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Lawmakers cite denied security requests for Benghazi
Question of the Day
It also may see some Democrats attempting to point a finger at Republicans. Last week, The Washington Times reported that the attack in Benghazi had followed two years of major cuts by Congress to State Department funding for embassy construction and diplomatic security.
Mr. Issa’s inquiry will join at least four others into the attack:
• As required by federal law, Mrs. Clinton has convened a special panel to report on security prior to the attack, choosing veteran diplomat Thomas Pickering to head it. The aim of the Accountability Review Board is to “determine whether there were deficiencies for which people should be held accountable,” said former State Department troubleshooter James Dobbins, and recommend “further [security] measures that need to be implemented.”
• The State Department’s acting Inspector General Harold W. Geisel, has said he is developing a “scope of work” plan for his own inquiry, launched at the urging of Sens. Joe Lieberman, Connecticut independent, and Susan M. Collins, Maine Republican.
• The FBI has launched a criminal inquiry and dispatched agents to Libya, but for security reasons the bureau is not disclosing how many or where they have been sent. Libyan officials have said the FBI team is still in Tripoli. A U.S. official told The Times on Tuesday that the bureau was working through security and protocol issues.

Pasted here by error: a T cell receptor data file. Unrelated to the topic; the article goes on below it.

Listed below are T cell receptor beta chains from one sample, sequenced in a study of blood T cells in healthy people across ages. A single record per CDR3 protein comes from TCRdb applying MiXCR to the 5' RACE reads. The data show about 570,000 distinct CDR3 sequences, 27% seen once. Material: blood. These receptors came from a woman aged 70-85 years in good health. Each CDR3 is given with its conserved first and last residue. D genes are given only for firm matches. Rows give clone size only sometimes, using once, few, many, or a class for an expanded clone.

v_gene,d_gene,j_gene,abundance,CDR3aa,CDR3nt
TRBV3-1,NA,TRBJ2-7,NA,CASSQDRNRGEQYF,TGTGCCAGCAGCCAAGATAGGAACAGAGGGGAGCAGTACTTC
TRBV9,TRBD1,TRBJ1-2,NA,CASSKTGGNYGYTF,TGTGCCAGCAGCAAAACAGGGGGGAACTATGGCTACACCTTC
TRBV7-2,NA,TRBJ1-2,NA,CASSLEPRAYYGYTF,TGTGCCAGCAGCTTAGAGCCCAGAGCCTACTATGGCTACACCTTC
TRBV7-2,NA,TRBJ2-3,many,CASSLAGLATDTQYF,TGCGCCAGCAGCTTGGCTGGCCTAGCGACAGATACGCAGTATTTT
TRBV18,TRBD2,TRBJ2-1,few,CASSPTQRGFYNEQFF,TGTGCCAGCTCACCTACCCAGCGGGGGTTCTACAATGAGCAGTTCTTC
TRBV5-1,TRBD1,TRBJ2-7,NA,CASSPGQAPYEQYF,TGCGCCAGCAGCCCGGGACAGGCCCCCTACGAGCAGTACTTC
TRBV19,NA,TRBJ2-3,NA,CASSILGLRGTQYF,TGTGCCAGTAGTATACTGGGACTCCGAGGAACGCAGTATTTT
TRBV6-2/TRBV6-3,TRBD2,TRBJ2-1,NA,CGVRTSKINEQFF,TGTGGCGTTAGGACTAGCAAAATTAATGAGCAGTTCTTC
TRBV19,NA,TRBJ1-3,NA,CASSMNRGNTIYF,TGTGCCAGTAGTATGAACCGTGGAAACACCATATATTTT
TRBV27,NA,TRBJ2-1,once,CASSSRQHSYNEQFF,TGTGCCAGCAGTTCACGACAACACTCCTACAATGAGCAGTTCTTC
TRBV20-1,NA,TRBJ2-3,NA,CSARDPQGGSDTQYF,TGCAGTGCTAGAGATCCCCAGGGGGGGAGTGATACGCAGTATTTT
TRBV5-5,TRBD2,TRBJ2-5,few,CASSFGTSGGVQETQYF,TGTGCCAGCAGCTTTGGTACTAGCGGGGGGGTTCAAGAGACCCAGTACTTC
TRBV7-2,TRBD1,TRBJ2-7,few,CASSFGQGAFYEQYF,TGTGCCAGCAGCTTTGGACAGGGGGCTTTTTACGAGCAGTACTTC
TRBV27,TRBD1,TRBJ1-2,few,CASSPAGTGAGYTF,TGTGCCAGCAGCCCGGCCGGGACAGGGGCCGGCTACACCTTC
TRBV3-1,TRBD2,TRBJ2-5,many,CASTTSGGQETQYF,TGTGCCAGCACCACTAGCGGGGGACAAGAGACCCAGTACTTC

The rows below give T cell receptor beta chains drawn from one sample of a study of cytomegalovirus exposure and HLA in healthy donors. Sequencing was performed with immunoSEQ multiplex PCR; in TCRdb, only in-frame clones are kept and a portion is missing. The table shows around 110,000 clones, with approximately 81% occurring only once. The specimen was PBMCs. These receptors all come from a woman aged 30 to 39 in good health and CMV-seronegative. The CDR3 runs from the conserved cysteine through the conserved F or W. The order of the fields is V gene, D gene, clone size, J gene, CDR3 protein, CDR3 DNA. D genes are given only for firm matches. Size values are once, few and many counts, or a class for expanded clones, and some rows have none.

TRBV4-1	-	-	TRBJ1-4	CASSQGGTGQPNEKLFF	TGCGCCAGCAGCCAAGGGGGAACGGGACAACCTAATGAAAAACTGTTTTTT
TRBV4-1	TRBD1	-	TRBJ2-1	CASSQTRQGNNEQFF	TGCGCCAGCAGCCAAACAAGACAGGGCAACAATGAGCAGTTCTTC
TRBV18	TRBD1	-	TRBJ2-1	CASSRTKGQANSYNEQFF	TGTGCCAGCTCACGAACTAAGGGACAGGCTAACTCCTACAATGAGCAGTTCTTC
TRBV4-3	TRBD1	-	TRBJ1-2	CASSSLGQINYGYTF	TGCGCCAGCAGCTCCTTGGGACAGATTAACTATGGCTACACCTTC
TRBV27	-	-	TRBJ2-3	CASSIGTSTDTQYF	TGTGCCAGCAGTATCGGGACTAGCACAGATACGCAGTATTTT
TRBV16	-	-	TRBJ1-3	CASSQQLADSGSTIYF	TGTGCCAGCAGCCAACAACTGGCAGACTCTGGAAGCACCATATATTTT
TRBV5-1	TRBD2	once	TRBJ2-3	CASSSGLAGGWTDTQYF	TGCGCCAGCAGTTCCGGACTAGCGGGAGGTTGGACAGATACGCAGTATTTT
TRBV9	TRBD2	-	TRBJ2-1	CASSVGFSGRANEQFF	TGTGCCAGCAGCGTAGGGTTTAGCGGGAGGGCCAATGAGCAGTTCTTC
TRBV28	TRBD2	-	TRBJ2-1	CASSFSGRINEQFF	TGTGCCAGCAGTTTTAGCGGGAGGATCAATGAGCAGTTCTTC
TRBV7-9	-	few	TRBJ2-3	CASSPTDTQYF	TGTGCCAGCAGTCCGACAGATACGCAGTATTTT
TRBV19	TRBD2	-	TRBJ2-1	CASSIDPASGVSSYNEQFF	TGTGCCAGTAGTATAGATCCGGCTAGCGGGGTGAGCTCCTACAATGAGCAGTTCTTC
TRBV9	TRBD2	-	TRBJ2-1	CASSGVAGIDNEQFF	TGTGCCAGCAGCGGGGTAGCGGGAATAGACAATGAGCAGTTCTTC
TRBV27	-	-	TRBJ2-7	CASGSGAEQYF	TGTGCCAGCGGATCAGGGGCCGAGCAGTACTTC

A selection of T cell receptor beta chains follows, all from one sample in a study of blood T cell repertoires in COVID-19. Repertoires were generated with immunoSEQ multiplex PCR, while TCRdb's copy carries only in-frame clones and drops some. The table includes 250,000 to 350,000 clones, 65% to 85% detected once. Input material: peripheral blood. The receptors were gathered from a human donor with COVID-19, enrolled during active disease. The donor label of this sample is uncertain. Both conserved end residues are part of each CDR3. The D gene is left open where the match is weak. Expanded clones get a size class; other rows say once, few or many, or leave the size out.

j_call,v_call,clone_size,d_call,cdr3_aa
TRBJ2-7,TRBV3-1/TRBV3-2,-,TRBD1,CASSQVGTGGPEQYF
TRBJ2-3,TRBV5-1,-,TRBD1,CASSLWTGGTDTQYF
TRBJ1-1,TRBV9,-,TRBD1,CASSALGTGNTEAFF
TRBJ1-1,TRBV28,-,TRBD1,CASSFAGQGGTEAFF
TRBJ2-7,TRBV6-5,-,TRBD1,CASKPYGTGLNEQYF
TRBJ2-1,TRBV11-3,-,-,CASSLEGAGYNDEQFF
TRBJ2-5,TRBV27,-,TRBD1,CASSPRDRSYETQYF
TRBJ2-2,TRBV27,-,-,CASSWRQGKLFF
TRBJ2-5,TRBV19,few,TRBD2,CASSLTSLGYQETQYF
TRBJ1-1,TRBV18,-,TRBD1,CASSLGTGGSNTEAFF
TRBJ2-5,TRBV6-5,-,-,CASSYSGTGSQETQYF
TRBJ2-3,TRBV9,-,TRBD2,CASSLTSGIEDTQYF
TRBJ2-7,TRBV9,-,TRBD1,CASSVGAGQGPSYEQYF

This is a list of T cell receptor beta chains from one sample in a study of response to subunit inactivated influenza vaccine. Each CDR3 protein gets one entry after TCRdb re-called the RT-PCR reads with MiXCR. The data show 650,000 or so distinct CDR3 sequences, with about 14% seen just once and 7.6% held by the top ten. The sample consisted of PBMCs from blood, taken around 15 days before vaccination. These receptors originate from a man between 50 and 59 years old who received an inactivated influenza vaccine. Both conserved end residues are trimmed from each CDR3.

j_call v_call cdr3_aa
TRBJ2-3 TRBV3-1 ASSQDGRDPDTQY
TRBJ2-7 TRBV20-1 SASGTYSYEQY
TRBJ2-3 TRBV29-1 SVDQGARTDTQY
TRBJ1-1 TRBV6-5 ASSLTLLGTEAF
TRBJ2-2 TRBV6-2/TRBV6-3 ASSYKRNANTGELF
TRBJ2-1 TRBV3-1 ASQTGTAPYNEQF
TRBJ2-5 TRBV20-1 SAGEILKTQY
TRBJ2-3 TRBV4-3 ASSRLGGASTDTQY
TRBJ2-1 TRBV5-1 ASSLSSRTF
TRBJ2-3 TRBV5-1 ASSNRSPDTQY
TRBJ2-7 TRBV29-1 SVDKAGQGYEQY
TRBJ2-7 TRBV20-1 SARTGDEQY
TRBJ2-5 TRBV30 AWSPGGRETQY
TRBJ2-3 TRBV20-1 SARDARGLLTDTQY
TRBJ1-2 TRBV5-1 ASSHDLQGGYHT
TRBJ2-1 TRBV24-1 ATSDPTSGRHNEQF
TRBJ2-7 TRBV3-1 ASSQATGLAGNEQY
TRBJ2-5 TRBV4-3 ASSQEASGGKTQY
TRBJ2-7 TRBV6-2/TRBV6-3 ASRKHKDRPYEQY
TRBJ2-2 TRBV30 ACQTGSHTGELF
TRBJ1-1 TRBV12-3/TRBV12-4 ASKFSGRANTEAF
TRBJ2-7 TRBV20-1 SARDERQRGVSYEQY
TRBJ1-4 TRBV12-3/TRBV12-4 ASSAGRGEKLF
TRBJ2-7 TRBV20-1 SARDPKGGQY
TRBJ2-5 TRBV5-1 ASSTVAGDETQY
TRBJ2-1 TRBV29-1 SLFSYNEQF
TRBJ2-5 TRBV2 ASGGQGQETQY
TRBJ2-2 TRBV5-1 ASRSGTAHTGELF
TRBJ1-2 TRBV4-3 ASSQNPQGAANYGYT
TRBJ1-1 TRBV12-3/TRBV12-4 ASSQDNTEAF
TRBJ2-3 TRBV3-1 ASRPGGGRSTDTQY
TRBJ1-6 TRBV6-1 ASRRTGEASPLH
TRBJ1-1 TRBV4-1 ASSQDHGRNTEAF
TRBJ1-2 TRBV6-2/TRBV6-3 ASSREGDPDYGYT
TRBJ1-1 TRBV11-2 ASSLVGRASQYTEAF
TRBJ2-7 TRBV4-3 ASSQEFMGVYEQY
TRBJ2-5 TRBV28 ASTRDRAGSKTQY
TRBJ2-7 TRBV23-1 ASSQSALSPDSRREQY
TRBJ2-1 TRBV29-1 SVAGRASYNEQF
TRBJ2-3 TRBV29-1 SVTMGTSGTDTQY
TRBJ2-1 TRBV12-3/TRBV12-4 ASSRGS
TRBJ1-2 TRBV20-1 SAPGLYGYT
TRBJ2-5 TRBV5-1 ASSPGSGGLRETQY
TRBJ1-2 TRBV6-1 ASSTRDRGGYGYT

• Libyan criminal authorities have launched an investigation, Deputy Foreign Minister Mohammed Abdel Aziz said in Tripoli on Tuesday. But he said there was no final agreement with the United States about how Libyan investigators would work with their American counterparts. “Hopefully, in the coming days, we will reach an agreement as to how the [U.S.] team will work with the Libyan team,” he said after meeting with U.S. officials.
• This article is based in part on wire service reports.
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About the Author
Shaun Waterman is an award-winning reporter for The Washington Times, covering foreign affairs, defense and cybersecurity. He was a senior editor and correspondent for United Press International for nearly a decade, and has covered the Department of Homeland Security since 2003. His reporting on the Sept. 11 Commission and the tortuous process by which some of its recommendations finally became ...
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